Defense Date


Document Type


Degree Name

Doctor of Philosophy


Pharmaceutical Sciences

First Advisor

Norman V. Carroll


Introduction: Atypical Antipsychotics (AAPs) are approved by the Food and Drug Administration (FDA) for the treatment of schizophrenia and bipolar disorder. AAPs are commonly used off-label to treat depression, post-traumatic stress disorder and neuropsychiatric symptoms in dementia due to lack of alternative treatment options and treatment resistance. Concerns for off-label use arise since AAPs increase the risk of cardiovascular events and death. The objectives were 1) describe patterns of RU and costs among off-label AAPs users in a nationally representative population 2) identify prevalence of off-label use in the Medicare population 3) compare RU and costs between off-label AAPs users and non-users with mental health conditions in Medicare.

Methods: For the first objective, the Medical Expenditure Panel Survey (MEPS) datasets were used. AAPs users greater than 18 years were identified in this cross-sectional study. Generalized Linear Models (GLM) were used to estimate costs among users and non-users after controlling for age sex, gender, insurance type, marriage status, income and comorbidity index. For the second and third objective, Medicare datasets were used to identify prevalence, RU, and costs of off-label use in Medicare beneficiaries 18 years and older. RU and costs between propensity score matched AAPs user and non-user cohorts were compared in a retrospective cohort study.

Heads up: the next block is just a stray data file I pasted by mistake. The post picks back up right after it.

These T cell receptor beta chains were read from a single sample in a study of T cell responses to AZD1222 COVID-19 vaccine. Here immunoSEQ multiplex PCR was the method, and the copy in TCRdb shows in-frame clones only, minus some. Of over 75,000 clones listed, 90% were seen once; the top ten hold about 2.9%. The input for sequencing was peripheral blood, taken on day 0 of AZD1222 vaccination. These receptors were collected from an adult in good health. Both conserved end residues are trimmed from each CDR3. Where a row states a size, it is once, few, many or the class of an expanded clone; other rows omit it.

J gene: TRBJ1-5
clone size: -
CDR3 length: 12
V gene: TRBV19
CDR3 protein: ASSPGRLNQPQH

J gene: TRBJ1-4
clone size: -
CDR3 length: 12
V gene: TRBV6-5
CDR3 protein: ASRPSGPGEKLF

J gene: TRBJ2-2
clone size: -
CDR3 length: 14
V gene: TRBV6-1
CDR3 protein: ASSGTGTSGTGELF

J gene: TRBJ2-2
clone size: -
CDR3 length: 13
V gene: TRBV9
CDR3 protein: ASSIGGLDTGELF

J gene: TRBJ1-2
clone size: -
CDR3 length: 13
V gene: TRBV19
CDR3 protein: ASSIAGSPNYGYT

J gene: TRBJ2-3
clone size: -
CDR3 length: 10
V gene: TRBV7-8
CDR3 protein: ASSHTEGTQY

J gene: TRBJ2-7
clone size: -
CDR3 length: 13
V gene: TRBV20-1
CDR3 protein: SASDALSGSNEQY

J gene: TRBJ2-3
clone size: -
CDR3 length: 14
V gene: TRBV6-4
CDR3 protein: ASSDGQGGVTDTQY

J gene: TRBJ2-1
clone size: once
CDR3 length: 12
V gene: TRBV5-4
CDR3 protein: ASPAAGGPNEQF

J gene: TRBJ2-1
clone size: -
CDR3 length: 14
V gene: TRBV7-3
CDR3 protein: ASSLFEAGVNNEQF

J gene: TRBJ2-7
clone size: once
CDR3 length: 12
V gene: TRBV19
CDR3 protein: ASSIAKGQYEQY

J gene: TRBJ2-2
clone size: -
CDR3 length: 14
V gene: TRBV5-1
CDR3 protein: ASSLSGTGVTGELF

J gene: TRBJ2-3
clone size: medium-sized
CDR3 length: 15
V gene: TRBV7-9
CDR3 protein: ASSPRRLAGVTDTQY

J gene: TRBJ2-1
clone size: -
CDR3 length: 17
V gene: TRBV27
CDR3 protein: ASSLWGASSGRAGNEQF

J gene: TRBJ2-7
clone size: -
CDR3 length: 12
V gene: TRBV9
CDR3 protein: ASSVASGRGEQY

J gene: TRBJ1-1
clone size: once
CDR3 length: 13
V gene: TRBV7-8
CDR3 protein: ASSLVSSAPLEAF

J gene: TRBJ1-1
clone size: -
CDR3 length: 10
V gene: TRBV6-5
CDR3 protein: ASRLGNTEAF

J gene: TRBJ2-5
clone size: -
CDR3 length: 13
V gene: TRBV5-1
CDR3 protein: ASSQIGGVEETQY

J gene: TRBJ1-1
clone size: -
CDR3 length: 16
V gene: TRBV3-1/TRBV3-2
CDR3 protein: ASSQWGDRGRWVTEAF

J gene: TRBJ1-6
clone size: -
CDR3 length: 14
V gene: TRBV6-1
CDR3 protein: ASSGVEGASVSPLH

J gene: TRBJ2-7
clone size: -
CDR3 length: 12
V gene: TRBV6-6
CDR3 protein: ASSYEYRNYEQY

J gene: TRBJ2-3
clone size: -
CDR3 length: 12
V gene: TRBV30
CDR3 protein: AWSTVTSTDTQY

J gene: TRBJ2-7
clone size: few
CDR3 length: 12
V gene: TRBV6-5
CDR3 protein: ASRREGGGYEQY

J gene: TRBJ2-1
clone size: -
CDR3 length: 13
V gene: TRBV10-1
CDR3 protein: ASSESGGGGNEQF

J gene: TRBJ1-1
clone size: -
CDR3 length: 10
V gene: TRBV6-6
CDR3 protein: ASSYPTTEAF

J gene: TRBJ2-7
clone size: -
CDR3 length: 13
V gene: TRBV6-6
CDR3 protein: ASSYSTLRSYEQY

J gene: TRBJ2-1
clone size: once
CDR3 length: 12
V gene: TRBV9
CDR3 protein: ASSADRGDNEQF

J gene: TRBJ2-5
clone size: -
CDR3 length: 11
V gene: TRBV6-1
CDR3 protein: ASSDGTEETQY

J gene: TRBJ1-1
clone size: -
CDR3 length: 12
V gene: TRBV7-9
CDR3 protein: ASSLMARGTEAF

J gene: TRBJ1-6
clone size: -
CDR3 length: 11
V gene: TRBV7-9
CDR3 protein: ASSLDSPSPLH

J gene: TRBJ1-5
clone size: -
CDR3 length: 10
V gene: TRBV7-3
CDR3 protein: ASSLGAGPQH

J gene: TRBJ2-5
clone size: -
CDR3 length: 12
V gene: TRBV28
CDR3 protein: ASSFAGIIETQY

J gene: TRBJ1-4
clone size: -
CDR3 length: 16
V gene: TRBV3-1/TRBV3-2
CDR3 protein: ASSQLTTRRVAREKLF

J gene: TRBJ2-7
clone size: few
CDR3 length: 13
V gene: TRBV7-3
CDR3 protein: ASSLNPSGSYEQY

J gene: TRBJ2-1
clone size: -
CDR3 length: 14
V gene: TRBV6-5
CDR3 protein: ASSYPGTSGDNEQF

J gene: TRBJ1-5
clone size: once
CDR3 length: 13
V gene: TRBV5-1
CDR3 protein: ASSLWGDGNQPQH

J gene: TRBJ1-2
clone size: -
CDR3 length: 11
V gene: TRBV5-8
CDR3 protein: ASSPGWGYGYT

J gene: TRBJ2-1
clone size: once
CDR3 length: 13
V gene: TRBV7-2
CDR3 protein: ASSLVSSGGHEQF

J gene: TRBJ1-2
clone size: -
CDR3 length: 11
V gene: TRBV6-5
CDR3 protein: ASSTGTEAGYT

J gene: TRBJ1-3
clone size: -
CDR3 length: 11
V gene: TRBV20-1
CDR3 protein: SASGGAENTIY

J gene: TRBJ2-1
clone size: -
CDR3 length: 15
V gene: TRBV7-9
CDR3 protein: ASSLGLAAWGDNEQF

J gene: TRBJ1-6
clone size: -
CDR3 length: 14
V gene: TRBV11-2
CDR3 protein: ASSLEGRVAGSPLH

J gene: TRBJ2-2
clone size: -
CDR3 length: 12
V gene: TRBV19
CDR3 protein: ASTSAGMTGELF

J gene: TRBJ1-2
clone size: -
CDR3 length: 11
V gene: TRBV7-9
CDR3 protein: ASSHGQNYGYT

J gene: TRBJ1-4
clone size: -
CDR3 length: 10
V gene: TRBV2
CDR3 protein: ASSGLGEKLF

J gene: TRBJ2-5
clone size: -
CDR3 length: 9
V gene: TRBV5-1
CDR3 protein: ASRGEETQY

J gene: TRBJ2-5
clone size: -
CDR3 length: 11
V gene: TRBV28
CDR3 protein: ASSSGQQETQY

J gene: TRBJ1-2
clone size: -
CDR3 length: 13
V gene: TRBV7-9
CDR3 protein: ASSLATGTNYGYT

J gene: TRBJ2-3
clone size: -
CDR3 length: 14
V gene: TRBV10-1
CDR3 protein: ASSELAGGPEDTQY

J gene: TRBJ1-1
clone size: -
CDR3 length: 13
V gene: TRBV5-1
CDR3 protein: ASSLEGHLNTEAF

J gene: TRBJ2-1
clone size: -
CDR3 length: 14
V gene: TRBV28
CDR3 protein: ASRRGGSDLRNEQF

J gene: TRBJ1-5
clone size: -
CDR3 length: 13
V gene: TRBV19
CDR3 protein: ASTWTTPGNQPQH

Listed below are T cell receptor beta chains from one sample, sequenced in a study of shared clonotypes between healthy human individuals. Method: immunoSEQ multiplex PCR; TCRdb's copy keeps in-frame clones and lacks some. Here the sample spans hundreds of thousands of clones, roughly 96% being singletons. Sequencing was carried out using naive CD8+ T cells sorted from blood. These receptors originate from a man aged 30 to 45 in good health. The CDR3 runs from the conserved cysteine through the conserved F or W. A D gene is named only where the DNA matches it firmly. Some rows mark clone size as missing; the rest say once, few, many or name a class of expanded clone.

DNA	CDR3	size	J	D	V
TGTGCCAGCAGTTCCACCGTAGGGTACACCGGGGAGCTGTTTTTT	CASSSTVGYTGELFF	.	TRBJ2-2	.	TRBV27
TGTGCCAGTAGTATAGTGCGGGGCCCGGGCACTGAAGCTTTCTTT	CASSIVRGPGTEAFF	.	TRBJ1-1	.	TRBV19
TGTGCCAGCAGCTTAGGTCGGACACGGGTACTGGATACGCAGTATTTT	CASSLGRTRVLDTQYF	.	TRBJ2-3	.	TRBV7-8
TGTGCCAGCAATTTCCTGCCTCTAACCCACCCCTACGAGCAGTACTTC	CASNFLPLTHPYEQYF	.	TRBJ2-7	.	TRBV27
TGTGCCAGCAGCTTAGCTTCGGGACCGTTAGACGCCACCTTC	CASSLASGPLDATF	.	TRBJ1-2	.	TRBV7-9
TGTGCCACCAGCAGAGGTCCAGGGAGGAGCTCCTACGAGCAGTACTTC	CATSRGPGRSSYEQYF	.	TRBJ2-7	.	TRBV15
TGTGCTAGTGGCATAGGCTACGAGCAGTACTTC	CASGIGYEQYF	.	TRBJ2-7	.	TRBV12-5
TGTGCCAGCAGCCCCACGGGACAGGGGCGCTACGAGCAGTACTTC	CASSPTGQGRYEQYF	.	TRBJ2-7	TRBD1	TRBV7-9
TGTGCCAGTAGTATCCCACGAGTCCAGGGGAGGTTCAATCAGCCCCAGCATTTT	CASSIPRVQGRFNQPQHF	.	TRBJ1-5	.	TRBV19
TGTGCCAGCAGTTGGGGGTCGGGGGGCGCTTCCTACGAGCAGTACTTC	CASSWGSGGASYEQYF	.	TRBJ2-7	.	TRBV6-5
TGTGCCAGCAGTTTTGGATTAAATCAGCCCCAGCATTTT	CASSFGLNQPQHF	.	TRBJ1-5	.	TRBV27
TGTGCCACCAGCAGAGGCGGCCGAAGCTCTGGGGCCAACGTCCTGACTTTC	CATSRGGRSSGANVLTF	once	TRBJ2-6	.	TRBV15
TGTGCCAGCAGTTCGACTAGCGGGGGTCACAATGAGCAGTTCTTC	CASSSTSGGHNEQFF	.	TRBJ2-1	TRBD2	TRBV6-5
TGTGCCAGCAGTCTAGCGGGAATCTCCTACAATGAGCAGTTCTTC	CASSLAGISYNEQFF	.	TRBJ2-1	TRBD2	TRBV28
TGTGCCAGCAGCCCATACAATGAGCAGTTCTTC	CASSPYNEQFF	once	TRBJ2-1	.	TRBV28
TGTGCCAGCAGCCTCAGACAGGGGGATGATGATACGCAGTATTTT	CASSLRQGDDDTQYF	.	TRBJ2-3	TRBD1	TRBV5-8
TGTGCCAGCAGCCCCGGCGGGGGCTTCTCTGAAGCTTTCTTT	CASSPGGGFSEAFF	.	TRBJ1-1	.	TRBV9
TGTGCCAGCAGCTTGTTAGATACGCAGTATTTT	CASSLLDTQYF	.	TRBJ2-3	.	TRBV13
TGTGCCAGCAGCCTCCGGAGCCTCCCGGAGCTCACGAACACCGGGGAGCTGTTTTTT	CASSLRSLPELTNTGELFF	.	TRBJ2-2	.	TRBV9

Results: The adjusted odds of having an office-based outpatient (OR=2.47, 95%CI: 1.55-3.92) or inpatient (OR=1.63, 95%CI: 1.26-2.10) visit were significantly higher among off-label AAPs users. Adjusted office-based visit ($1,943 vs. $1,346), prescription ($4,153 vs. $1,252) and total ($10,694 vs. $4,823) costs were significantly higher among users (p<0.0001).

Among Medicare beneficiaries, approximately 37% of AAPs users had no FDA approved diagnosis. The typical off-label user was a white 70-year-old male. Common off-label uses were depression, anxiety and neurotic disorders and dementia. Off-label AAPs users had significantly higher mental health outpatient ($461 vs $297), prescription ($2,349 vs $282) and total ($3,665 vs $1,297) costs per beneficiary than non-users. About 30% of AAPs users had at least one mental health outpatient visit during the year versus 23% of non-users; no significant differences were found in inpatient visits. AAPs non-users had significantly higher all-cause inpatient costs ($6,945 vs. $4,841) per beneficiary (p

Conclusion: In a nationally representative population comprising a younger age group AAPs users had higher all-cause RU and total costs than non-users. Off-label prescribing of AAPs continued to be a prevalent practice affecting 37% of Medicare AAPs users. Off-label AAPs users had higher mental health costs but no significant differences in all-cause total health care costs in a Medicare population. Off-label use of AAPs can be a cost-effective option if future research shows off-label use is associated with increased effectiveness, which offsets any additional costs.


© Della Varghese

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